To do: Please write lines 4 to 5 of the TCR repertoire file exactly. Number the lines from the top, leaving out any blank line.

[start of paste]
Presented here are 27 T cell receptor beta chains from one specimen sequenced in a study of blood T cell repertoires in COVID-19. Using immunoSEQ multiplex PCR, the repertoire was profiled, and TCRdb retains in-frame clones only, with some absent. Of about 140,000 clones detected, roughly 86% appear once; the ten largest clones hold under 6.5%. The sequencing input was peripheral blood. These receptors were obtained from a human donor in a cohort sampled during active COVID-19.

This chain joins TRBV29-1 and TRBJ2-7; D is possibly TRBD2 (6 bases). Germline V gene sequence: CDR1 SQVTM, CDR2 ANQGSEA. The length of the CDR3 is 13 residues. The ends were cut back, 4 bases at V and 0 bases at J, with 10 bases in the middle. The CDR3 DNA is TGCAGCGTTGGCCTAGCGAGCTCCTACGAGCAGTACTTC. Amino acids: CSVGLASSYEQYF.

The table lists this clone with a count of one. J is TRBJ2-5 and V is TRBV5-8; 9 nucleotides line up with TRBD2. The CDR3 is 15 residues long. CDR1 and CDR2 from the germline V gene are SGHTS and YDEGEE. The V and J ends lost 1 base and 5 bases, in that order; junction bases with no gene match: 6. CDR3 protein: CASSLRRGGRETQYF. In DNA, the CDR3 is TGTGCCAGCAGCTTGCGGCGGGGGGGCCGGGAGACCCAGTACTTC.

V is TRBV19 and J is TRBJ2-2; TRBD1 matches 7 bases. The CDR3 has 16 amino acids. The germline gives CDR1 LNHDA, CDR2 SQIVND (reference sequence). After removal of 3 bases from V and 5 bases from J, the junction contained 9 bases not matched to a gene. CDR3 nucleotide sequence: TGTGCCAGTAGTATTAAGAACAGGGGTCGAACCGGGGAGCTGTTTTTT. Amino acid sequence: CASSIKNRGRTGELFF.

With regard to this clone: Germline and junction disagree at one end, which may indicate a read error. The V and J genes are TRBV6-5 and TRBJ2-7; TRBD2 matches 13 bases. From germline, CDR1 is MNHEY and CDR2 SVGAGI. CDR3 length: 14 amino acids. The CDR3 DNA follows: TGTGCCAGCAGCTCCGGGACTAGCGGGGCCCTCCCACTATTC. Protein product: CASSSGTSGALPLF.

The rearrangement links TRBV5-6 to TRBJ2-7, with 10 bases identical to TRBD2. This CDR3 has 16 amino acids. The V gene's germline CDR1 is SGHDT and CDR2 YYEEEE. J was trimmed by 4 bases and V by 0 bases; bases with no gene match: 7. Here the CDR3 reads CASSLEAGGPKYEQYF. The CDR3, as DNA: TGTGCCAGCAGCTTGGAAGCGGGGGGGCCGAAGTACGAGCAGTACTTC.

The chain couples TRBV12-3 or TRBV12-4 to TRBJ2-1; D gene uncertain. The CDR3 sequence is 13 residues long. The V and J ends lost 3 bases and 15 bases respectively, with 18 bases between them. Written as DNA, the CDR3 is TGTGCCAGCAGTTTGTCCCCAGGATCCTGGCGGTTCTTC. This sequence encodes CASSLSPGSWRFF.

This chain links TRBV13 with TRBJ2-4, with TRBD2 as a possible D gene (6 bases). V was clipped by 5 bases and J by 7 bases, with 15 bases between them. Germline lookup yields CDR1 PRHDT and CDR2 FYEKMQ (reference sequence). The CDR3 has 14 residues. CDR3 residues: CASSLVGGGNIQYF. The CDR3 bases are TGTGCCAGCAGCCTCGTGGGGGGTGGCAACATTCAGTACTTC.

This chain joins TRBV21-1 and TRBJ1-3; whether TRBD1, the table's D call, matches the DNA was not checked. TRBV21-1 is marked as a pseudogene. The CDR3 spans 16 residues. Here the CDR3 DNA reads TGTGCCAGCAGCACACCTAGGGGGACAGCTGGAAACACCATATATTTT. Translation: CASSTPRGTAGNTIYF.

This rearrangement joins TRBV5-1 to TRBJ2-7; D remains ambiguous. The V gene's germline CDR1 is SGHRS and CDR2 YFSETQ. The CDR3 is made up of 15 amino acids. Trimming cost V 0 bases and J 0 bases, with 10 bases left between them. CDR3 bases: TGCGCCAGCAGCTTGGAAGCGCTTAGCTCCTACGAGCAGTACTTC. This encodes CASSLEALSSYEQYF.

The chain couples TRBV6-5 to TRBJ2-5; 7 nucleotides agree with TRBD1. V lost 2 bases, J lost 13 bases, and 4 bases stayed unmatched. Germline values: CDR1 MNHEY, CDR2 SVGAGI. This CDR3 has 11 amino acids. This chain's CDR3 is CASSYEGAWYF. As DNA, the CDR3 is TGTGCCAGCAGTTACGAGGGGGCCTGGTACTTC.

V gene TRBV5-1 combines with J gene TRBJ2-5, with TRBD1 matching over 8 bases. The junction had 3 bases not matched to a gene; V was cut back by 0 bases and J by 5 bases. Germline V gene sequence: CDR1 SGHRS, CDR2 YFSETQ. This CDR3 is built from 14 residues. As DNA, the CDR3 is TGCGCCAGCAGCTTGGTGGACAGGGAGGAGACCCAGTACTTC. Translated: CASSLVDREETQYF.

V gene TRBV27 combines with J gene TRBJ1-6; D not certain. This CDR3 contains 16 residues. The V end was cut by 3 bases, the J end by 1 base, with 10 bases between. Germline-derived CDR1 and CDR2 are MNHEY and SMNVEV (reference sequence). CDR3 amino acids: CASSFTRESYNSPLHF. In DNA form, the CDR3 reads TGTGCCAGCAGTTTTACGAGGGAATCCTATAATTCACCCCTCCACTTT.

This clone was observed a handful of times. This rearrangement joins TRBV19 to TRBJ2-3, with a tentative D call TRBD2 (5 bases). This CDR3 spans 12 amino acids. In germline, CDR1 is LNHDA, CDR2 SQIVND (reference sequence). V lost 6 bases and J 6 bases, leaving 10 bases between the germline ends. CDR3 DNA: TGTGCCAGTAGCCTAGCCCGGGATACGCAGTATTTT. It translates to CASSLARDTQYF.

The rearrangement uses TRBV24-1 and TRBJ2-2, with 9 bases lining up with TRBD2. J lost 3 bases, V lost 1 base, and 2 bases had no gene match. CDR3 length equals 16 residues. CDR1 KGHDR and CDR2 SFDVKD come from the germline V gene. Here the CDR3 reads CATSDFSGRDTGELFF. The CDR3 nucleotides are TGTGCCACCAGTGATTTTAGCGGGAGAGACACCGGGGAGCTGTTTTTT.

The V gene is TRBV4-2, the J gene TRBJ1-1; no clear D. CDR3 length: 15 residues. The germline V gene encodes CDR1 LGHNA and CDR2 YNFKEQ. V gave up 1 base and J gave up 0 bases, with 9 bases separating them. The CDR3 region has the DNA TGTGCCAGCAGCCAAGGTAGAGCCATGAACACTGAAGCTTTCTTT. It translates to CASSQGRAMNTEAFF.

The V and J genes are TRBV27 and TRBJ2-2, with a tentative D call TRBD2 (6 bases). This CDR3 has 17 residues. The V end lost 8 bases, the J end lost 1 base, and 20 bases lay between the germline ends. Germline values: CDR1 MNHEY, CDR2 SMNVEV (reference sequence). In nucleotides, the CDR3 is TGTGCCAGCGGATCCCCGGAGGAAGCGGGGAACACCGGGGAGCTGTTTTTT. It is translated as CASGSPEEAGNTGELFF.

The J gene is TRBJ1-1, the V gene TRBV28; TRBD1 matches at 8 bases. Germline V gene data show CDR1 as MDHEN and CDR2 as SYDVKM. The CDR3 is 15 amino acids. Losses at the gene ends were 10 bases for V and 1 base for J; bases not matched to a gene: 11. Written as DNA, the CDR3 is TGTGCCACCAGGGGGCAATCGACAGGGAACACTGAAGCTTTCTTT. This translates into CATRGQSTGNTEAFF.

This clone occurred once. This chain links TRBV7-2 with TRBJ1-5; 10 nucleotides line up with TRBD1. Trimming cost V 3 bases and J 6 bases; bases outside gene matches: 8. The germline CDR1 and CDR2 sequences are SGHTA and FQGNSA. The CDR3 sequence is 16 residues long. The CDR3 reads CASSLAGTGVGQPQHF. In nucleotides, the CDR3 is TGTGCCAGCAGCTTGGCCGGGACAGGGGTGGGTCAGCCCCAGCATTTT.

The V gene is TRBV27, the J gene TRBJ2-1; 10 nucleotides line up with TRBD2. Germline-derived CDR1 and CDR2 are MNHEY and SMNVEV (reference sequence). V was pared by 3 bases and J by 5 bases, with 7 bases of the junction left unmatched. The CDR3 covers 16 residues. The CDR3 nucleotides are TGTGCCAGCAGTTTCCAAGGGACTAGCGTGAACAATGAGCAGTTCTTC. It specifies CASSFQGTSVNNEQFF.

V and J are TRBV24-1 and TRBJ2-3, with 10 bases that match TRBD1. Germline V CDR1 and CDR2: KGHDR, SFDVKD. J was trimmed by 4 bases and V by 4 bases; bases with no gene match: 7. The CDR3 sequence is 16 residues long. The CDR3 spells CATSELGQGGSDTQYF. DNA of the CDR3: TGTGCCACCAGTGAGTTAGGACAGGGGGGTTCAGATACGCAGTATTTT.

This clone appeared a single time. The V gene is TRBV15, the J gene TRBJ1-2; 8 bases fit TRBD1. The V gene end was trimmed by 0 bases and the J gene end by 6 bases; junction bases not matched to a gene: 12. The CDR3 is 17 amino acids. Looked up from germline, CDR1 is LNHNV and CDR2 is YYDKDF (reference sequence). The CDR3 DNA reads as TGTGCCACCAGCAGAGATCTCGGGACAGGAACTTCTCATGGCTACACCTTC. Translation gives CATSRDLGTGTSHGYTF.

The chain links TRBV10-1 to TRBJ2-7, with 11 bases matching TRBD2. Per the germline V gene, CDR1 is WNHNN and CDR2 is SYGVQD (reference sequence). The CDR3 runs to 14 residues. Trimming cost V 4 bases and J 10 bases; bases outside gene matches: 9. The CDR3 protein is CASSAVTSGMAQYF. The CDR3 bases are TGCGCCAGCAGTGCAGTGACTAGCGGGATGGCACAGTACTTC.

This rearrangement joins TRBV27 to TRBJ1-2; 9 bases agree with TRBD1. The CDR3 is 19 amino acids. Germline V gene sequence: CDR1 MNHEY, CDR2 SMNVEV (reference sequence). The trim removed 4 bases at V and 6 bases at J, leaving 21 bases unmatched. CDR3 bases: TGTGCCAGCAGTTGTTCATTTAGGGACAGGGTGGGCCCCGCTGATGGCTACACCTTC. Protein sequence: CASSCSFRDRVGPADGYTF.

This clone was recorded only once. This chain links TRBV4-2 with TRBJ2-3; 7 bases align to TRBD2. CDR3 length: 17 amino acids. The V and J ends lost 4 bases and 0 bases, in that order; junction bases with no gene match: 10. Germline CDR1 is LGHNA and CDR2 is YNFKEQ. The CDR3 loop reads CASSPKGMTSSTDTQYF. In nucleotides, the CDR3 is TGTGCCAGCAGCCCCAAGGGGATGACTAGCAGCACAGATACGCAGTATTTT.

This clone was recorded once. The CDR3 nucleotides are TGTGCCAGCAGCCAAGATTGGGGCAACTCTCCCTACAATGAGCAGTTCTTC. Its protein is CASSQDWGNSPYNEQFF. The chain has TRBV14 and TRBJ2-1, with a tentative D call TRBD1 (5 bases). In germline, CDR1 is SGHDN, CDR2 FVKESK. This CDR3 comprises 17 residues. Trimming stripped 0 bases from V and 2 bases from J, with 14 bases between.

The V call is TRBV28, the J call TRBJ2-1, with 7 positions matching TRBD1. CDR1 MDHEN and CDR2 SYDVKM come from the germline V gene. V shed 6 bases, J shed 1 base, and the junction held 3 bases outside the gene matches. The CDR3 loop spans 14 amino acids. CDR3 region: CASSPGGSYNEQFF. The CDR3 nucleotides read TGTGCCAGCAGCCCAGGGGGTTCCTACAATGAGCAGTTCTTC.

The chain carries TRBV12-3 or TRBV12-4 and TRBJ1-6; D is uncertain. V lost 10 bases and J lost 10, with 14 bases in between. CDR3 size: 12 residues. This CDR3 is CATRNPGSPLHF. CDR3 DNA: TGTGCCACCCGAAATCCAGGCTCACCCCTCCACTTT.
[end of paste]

V is TRBV19 and J is TRBJ2-2; TRBD1 matches 7 bases. The CDR3 has 16 amino acids. The germline gives CDR1 LNHDA, CDR2 SQIVND (reference sequence). After removal of 3 bases from V and 5 bases from J, the junction contained 9 bases not matched to a gene. CDR3 nucleotide sequence: TGTGCCAGTAGTATTAAGAACAGGGGTCGAACCGGGGAGCTGTTTTTT. Amino acid sequence: CASSIKNRGRTGELFF.

With regard to this clone: Germline and junction disagree at one end, which may indicate a read error. The V and J genes are TRBV6-5 and TRBJ2-7; TRBD2 matches 13 bases. From germline, CDR1 is MNHEY and CDR2 SVGAGI. CDR3 length: 14 amino acids. The CDR3 DNA follows: TGTGCCAGCAGCTCCGGGACTAGCGGGGCCCTCCCACTATTC. Protein product: CASSSGTSGALPLF.